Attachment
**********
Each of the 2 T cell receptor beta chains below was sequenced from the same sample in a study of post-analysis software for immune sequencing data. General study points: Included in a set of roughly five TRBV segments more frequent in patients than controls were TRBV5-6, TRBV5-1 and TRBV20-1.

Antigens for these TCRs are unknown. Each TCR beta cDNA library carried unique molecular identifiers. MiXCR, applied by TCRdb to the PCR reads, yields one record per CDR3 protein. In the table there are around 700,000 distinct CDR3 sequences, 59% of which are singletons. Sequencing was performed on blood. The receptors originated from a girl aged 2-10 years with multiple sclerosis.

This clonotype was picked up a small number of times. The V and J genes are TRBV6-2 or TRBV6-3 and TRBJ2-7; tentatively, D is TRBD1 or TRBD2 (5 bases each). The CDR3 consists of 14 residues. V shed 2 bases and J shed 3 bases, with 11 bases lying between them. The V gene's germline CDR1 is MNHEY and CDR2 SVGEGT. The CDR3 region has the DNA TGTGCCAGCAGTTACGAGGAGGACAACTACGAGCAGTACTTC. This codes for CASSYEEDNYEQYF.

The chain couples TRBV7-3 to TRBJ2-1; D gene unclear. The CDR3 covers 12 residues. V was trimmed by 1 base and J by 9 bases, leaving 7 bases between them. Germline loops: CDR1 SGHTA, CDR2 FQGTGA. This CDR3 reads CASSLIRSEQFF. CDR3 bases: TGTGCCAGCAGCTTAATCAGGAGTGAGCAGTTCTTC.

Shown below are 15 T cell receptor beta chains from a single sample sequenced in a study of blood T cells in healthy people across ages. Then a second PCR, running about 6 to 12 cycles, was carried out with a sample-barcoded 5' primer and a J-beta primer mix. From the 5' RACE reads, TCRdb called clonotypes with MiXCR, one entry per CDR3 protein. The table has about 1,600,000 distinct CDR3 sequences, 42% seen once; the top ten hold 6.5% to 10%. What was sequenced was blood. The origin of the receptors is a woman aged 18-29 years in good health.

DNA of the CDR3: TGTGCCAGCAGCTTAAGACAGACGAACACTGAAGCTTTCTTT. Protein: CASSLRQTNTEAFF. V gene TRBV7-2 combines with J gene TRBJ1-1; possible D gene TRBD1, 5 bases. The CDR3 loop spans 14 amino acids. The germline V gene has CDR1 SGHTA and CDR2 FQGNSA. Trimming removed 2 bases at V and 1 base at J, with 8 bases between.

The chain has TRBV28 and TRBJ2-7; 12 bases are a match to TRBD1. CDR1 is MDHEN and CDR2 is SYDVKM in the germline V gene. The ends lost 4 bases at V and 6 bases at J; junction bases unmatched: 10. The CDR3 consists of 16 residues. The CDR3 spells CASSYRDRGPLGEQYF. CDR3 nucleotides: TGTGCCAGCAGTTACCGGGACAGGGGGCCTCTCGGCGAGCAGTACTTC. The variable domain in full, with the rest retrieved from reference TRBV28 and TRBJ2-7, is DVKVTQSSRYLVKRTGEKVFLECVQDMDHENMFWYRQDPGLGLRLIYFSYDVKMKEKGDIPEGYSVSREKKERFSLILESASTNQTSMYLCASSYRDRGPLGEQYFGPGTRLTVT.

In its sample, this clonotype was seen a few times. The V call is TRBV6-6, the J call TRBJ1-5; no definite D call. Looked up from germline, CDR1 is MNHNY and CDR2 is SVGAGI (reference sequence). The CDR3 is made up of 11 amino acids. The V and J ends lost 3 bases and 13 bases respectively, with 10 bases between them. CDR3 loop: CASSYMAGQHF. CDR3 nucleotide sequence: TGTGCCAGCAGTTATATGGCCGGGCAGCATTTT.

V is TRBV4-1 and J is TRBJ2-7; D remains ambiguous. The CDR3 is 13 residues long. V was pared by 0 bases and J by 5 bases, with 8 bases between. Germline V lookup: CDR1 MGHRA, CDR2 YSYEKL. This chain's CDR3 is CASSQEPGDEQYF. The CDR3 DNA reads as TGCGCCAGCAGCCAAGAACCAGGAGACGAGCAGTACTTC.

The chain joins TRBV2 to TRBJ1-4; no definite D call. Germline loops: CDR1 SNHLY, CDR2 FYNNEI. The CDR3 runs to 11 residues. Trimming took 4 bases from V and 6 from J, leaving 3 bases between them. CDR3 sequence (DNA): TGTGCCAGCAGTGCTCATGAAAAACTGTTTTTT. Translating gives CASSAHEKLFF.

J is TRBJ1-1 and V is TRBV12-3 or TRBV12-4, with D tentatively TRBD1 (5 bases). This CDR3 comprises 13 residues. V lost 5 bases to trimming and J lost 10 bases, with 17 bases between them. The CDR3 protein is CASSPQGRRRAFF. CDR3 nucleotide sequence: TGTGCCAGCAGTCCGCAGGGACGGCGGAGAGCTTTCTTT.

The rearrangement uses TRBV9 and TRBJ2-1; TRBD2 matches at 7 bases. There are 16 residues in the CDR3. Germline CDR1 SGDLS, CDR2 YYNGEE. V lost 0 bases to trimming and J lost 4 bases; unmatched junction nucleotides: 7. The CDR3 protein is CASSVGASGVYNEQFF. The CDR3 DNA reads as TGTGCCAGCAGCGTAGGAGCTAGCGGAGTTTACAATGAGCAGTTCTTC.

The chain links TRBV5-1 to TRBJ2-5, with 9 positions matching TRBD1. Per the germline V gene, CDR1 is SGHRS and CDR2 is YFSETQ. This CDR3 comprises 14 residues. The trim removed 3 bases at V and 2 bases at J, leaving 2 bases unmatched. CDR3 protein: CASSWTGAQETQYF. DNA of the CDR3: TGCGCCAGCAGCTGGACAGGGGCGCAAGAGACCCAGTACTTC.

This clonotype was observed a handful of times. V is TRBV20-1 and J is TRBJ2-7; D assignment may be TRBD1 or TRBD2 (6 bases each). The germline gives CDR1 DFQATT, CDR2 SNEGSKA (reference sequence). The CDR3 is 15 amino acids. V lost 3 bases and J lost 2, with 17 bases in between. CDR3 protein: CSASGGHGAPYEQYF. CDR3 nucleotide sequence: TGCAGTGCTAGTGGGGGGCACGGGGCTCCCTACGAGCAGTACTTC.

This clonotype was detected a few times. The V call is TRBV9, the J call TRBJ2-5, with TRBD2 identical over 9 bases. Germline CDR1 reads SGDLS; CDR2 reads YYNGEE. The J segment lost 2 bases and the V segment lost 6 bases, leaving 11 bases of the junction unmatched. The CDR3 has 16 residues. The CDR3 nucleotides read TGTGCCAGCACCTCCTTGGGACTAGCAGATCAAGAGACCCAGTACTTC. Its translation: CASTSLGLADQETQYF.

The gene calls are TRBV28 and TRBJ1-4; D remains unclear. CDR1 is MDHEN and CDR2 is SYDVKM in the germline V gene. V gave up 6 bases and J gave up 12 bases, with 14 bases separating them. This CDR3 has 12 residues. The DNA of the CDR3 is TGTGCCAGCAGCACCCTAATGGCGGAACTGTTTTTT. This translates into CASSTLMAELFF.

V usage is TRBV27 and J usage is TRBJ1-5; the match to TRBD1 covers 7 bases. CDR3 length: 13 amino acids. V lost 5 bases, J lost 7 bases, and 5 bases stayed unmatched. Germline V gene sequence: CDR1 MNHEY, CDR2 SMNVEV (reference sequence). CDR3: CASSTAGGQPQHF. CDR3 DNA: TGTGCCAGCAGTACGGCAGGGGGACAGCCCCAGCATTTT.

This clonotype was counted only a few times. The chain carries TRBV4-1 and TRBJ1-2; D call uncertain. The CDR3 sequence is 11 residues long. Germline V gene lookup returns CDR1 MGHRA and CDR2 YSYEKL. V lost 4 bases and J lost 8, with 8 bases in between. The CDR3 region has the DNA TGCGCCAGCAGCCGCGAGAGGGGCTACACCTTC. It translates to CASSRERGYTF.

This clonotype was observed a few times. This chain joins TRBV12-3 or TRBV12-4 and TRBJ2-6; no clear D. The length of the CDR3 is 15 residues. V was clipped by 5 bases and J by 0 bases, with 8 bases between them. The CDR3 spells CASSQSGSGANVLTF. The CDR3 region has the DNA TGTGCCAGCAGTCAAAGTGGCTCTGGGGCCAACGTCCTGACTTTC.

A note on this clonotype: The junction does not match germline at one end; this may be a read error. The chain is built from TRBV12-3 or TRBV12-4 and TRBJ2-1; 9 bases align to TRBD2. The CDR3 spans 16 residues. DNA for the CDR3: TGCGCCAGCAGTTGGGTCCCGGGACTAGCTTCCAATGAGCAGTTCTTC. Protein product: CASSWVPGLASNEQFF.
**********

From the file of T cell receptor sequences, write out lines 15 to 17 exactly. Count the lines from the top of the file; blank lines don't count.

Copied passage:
This clonotype was detected a few times. The V call is TRBV9, the J call TRBJ2-5, with TRBD2 identical over 9 bases. Germline CDR1 reads SGDLS; CDR2 reads YYNGEE. The J segment lost 2 bases and the V segment lost 6 bases, leaving 11 bases of the junction unmatched. The CDR3 has 16 residues. The CDR3 nucleotides read TGTGCCAGCACCTCCTTGGGACTAGCAGATCAAGAGACCCAGTACTTC. Its translation: CASTSLGLADQETQYF.

The gene calls are TRBV28 and TRBJ1-4; D remains unclear. CDR1 is MDHEN and CDR2 is SYDVKM in the germline V gene. V gave up 6 bases and J gave up 12 bases, with 14 bases separating them. This CDR3 has 12 residues. The DNA of the CDR3 is TGTGCCAGCAGCACCCTAATGGCGGAACTGTTTTTT. This translates into CASSTLMAELFF.

V usage is TRBV27 and J usage is TRBJ1-5; the match to TRBD1 covers 7 bases. CDR3 length: 13 amino acids. V lost 5 bases, J lost 7 bases, and 5 bases stayed unmatched. Germline V gene sequence: CDR1 MNHEY, CDR2 SMNVEV (reference sequence). CDR3: CASSTAGGQPQHF. CDR3 DNA: TGTGCCAGCAGTACGGCAGGGGGACAGCCCCAGCATTTT.